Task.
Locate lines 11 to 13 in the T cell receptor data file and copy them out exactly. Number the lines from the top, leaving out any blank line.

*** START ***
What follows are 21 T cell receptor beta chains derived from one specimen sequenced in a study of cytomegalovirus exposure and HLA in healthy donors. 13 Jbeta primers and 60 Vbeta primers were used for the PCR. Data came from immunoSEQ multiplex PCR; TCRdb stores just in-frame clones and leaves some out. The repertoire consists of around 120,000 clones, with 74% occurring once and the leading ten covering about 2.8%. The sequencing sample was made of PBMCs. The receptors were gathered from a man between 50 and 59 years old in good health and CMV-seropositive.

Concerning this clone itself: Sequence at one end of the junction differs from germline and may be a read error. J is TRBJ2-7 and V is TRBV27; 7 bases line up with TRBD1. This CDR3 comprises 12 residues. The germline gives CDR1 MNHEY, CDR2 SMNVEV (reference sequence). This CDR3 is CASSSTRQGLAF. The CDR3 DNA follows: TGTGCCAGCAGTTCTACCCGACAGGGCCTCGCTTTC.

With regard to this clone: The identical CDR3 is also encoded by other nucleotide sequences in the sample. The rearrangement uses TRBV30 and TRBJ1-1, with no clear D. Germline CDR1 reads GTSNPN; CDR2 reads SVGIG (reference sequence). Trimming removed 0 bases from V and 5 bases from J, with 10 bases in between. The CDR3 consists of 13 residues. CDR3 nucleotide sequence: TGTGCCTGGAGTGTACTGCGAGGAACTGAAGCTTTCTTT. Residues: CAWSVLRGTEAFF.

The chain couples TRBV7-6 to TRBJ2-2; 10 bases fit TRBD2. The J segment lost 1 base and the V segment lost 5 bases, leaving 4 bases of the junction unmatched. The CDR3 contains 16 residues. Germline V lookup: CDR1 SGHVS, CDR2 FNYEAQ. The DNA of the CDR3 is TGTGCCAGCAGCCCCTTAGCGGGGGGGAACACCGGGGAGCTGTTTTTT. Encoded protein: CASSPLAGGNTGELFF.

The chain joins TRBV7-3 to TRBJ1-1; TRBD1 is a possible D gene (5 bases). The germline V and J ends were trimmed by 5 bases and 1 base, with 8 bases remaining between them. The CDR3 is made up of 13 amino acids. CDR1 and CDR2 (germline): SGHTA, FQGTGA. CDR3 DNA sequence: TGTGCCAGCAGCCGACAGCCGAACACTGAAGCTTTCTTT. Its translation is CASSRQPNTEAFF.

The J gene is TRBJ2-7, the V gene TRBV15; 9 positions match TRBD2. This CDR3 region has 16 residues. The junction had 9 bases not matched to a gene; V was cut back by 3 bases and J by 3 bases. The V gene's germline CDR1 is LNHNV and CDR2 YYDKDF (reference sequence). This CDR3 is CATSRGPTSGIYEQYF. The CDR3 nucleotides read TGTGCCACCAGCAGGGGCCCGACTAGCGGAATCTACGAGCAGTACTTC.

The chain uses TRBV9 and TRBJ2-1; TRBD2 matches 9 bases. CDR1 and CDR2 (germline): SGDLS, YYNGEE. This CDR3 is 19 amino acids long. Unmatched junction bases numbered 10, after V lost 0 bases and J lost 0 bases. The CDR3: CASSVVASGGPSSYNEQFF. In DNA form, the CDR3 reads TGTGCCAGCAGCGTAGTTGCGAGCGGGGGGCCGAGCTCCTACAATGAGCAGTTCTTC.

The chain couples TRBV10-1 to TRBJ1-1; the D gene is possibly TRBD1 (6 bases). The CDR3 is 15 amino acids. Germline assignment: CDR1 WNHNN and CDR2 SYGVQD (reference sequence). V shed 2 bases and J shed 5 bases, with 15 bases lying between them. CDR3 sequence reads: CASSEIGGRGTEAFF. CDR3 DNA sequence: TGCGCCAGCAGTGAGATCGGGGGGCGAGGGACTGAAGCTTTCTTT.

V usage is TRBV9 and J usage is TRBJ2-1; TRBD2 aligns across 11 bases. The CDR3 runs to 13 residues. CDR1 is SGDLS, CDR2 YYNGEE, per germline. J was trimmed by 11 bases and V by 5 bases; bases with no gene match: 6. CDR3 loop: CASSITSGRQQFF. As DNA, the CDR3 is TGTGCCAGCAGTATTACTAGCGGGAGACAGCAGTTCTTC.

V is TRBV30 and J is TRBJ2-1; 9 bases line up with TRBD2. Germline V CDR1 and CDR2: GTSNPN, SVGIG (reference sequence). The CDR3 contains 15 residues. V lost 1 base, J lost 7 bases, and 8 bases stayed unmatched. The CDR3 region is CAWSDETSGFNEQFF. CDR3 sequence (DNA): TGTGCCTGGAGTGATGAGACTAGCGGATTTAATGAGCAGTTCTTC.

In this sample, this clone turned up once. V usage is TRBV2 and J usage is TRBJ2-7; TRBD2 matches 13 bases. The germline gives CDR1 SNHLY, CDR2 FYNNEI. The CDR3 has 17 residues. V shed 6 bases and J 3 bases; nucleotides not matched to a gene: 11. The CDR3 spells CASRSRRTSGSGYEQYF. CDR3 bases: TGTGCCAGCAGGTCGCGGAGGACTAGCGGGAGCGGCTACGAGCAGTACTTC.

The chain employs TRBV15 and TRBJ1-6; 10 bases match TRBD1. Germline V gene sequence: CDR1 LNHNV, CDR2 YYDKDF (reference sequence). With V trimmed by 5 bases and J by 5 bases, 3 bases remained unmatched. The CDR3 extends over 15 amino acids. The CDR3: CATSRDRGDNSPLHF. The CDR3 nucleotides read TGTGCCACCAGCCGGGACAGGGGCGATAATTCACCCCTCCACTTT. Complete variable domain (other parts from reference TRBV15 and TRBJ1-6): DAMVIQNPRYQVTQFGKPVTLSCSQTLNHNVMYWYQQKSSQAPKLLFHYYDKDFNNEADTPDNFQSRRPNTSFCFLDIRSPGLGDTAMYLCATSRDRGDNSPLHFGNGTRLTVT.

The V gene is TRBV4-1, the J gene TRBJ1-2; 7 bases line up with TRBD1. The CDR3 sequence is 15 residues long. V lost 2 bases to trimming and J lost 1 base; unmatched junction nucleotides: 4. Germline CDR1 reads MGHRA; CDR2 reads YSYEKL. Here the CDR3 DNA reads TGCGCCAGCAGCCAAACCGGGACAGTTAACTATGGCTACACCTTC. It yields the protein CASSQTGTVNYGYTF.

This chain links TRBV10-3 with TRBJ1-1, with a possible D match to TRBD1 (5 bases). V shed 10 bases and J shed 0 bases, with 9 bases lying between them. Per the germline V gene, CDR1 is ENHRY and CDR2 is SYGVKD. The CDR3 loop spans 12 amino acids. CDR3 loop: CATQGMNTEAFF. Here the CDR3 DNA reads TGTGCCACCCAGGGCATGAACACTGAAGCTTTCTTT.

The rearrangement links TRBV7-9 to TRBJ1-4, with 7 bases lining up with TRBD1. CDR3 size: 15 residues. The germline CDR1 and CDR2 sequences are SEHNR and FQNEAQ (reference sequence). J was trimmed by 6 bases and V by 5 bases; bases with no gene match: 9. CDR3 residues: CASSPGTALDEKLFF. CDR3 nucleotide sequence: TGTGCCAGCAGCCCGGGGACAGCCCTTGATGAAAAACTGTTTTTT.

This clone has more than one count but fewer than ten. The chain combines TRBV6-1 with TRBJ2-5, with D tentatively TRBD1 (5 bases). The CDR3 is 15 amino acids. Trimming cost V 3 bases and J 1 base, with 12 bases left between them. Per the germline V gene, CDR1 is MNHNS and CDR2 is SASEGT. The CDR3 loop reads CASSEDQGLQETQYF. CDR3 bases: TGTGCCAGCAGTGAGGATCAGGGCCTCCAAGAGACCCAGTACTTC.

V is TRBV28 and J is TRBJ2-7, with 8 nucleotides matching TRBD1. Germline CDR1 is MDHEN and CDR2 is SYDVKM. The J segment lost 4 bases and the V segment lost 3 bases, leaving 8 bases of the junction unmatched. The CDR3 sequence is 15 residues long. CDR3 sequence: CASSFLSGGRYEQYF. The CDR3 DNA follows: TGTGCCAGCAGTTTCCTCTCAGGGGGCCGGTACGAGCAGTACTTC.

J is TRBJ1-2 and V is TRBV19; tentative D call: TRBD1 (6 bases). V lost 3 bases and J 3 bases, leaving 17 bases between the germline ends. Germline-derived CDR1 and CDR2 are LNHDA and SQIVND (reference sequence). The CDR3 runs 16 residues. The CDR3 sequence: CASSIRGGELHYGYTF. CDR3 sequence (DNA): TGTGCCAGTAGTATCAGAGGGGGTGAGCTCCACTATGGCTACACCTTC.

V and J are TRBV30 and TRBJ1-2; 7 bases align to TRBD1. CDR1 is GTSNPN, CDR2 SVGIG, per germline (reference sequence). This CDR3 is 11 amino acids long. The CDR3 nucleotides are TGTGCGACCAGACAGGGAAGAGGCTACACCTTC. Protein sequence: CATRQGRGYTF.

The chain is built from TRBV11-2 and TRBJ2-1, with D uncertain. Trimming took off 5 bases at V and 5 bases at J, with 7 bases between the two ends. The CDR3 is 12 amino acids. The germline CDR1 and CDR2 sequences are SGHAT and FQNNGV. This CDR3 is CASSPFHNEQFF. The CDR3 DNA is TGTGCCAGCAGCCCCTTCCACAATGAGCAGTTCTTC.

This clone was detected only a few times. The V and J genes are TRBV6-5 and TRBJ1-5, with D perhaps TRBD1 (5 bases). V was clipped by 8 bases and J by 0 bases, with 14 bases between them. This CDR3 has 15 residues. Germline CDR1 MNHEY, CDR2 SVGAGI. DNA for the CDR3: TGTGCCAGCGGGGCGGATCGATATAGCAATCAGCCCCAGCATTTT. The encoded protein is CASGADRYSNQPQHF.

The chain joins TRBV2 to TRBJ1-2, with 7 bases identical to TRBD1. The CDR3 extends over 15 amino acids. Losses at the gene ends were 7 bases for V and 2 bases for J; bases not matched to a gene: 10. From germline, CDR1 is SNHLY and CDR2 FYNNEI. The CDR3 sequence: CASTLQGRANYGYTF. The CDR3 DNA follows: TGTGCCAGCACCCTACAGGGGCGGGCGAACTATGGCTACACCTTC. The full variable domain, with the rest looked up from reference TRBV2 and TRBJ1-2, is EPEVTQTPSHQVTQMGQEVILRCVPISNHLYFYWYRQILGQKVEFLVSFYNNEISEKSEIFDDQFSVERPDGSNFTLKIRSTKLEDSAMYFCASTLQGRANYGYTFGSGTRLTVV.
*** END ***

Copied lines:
In this sample, this clone turned up once. V usage is TRBV2 and J usage is TRBJ2-7; TRBD2 matches 13 bases. The germline gives CDR1 SNHLY, CDR2 FYNNEI. The CDR3 has 17 residues. V shed 6 bases and J 3 bases; nucleotides not matched to a gene: 11. The CDR3 spells CASRSRRTSGSGYEQYF. CDR3 bases: TGTGCCAGCAGGTCGCGGAGGACTAGCGGGAGCGGCTACGAGCAGTACTTC.

The chain employs TRBV15 and TRBJ1-6; 10 bases match TRBD1. Germline V gene sequence: CDR1 LNHNV, CDR2 YYDKDF (reference sequence). With V trimmed by 5 bases and J by 5 bases, 3 bases remained unmatched. The CDR3 extends over 15 amino acids. The CDR3: CATSRDRGDNSPLHF. The CDR3 nucleotides read TGTGCCACCAGCCGGGACAGGGGCGATAATTCACCCCTCCACTTT. Complete variable domain (other parts from reference TRBV15 and TRBJ1-6): DAMVIQNPRYQVTQFGKPVTLSCSQTLNHNVMYWYQQKSSQAPKLLFHYYDKDFNNEADTPDNFQSRRPNTSFCFLDIRSPGLGDTAMYLCATSRDRGDNSPLHFGNGTRLTVT.

The V gene is TRBV4-1, the J gene TRBJ1-2; 7 bases line up with TRBD1. The CDR3 sequence is 15 residues long. V lost 2 bases to trimming and J lost 1 base; unmatched junction nucleotides: 4. Germline CDR1 reads MGHRA; CDR2 reads YSYEKL. Here the CDR3 DNA reads TGCGCCAGCAGCCAAACCGGGACAGTTAACTATGGCTACACCTTC. It yields the protein CASSQTGTVNYGYTF.